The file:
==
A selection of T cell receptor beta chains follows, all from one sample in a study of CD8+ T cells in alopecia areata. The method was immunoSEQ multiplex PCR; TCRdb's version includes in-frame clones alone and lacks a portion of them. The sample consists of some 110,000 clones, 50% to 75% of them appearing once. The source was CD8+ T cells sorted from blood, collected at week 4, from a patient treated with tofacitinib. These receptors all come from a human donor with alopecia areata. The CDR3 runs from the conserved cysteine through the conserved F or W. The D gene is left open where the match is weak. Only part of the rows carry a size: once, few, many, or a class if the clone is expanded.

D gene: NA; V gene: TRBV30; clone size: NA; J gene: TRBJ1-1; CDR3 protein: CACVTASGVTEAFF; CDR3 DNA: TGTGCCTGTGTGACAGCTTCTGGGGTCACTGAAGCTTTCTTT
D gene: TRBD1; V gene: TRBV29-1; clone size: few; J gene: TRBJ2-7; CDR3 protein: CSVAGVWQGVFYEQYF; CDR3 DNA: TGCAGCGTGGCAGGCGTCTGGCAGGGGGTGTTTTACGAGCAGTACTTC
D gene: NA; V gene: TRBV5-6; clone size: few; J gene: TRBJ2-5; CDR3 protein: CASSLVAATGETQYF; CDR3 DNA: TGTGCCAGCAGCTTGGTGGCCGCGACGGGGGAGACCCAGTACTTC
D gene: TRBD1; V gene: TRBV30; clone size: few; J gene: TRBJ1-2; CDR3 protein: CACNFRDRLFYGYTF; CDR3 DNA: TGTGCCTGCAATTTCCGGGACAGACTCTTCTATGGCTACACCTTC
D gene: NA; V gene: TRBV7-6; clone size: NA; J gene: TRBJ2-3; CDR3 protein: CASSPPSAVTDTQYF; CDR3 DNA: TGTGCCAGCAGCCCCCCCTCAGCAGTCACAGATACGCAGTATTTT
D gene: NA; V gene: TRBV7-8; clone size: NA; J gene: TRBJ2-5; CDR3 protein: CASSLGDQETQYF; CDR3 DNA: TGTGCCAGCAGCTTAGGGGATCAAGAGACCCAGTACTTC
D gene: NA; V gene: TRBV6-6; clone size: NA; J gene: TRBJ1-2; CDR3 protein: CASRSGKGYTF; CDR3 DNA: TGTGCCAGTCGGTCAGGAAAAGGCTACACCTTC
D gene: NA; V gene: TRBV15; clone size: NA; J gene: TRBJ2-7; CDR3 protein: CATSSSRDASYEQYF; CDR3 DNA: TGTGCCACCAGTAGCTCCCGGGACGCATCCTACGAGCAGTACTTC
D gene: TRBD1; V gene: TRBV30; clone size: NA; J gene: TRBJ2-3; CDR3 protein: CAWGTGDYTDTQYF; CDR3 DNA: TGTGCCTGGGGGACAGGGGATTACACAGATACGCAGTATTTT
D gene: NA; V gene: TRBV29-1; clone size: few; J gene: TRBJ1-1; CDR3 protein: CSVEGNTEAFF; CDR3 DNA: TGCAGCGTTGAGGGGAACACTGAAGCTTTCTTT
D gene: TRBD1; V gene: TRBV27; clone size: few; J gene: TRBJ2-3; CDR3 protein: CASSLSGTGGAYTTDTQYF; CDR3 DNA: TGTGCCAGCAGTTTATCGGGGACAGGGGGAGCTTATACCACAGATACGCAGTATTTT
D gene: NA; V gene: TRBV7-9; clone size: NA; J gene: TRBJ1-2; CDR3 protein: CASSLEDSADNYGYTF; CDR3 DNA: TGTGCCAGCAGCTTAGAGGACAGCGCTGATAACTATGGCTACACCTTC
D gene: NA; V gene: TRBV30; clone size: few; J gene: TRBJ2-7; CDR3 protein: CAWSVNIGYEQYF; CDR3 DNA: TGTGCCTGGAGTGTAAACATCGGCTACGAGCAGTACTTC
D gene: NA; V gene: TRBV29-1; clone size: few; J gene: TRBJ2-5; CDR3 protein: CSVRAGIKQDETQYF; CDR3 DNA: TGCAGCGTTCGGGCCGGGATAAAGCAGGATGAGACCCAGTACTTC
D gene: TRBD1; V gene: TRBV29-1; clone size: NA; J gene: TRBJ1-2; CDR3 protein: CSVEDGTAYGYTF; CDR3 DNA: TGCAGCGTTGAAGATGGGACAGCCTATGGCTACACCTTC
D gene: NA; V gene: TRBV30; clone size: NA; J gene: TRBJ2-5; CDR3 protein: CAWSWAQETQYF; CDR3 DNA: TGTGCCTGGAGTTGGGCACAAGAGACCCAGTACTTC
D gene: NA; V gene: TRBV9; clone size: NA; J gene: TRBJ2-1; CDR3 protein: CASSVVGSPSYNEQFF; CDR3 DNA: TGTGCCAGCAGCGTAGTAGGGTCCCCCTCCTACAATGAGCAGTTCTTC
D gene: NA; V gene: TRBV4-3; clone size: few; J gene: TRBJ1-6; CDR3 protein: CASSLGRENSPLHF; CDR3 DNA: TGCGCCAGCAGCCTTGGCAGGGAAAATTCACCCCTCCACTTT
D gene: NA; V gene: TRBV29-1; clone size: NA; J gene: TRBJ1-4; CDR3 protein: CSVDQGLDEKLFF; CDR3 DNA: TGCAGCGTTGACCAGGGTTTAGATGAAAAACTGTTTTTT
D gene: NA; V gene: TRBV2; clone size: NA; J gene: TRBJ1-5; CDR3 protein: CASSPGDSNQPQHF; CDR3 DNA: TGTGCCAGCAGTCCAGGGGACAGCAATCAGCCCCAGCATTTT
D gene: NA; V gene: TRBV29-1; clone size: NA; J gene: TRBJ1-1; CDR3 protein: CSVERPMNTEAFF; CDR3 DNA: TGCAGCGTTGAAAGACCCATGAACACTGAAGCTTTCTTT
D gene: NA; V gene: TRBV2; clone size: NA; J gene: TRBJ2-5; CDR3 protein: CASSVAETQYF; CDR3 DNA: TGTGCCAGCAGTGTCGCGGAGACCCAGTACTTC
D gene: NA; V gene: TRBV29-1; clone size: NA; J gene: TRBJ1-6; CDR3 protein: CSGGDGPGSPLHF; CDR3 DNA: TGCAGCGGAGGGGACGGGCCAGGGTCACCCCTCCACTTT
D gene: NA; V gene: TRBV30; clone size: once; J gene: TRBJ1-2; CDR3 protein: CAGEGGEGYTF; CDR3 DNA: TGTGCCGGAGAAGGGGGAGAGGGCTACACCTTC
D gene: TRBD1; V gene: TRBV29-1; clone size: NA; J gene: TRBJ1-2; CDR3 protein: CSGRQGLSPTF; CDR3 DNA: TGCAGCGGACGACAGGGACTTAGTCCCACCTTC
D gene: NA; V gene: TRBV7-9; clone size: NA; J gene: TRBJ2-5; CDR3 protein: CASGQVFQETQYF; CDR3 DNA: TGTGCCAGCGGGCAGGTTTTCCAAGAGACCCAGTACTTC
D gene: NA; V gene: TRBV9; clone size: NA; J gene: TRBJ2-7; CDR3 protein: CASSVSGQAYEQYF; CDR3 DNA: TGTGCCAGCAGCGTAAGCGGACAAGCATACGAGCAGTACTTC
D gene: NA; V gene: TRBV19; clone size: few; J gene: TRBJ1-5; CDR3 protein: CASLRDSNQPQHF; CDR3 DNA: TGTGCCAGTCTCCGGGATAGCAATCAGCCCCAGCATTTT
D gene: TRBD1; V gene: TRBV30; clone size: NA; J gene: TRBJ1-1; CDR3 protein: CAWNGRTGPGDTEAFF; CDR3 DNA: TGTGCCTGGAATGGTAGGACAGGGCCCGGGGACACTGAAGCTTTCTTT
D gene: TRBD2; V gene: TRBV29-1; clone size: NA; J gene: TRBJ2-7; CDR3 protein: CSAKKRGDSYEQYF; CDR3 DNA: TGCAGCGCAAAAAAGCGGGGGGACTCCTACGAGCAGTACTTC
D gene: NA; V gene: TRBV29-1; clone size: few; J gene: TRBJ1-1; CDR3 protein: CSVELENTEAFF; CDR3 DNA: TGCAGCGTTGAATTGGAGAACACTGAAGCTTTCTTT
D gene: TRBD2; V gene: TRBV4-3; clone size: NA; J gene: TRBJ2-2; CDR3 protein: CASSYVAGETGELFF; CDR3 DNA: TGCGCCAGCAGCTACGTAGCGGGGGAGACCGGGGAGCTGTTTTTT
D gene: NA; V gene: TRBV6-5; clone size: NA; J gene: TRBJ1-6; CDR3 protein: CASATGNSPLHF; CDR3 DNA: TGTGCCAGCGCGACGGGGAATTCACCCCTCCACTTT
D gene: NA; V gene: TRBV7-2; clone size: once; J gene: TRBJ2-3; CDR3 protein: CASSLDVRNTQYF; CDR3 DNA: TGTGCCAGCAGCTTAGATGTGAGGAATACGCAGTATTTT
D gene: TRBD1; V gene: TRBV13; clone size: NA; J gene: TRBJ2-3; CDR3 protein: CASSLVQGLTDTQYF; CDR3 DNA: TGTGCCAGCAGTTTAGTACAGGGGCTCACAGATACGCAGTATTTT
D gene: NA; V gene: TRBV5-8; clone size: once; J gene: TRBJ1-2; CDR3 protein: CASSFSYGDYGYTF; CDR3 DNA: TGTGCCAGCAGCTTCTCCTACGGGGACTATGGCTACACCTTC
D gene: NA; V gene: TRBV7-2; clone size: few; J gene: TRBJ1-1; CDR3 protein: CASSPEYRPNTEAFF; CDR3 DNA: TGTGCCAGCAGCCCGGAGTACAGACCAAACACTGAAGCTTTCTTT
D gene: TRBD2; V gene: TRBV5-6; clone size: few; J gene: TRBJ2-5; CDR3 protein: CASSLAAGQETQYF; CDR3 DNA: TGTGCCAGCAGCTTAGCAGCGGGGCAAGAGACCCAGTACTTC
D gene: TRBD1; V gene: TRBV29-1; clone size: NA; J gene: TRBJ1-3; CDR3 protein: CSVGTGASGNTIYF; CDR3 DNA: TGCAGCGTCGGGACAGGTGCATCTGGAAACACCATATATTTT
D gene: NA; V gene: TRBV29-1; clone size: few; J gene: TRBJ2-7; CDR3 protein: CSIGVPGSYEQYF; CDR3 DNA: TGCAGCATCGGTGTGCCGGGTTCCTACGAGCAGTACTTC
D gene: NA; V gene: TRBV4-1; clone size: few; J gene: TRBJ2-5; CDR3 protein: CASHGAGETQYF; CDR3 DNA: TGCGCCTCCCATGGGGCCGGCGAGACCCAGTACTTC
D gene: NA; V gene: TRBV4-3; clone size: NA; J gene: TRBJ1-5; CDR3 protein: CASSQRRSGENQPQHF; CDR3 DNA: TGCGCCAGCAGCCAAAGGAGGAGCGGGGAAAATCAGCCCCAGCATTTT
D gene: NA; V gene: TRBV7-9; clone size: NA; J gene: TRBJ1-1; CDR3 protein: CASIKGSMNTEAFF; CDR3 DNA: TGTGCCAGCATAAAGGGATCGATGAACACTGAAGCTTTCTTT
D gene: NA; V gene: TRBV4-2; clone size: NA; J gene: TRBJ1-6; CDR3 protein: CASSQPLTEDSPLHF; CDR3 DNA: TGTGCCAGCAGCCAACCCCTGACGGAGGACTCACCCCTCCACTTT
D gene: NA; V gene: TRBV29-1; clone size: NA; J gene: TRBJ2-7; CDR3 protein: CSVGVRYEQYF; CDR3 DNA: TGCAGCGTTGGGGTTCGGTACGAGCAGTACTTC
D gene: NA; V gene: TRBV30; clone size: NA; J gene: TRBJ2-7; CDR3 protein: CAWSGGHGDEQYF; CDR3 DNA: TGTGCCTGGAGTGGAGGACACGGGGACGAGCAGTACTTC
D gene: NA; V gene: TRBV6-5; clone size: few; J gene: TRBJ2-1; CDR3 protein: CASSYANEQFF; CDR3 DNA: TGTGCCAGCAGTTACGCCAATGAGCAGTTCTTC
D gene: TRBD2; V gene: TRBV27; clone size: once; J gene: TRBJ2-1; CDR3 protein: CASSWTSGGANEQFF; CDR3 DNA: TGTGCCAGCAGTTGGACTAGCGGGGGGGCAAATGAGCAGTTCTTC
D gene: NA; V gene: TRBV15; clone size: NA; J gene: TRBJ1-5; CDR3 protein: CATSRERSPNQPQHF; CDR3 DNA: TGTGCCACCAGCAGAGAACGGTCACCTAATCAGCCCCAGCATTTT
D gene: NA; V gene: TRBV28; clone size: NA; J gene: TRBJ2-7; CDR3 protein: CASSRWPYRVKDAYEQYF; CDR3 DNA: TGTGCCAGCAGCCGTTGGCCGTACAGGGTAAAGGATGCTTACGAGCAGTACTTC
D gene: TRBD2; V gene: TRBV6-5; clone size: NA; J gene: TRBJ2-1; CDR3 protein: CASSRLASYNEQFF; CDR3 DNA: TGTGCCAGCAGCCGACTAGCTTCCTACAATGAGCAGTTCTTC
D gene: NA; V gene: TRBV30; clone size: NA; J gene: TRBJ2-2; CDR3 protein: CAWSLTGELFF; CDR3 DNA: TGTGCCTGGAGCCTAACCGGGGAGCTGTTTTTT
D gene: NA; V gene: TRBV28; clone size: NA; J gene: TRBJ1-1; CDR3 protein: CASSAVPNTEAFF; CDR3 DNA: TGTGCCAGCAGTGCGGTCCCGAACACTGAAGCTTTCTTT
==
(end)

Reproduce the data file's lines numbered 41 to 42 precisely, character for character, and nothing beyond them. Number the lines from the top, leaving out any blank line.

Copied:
D gene: NA; V gene: TRBV29-1; clone size: few; J gene: TRBJ2-7; CDR3 protein: CSIGVPGSYEQYF; CDR3 DNA: TGCAGCATCGGTGTGCCGGGTTCCTACGAGCAGTACTTC
D gene: NA; V gene: TRBV4-1; clone size: few; J gene: TRBJ2-5; CDR3 protein: CASHGAGETQYF; CDR3 DNA: TGCGCCTCCCATGGGGCCGGCGAGACCCAGTACTTC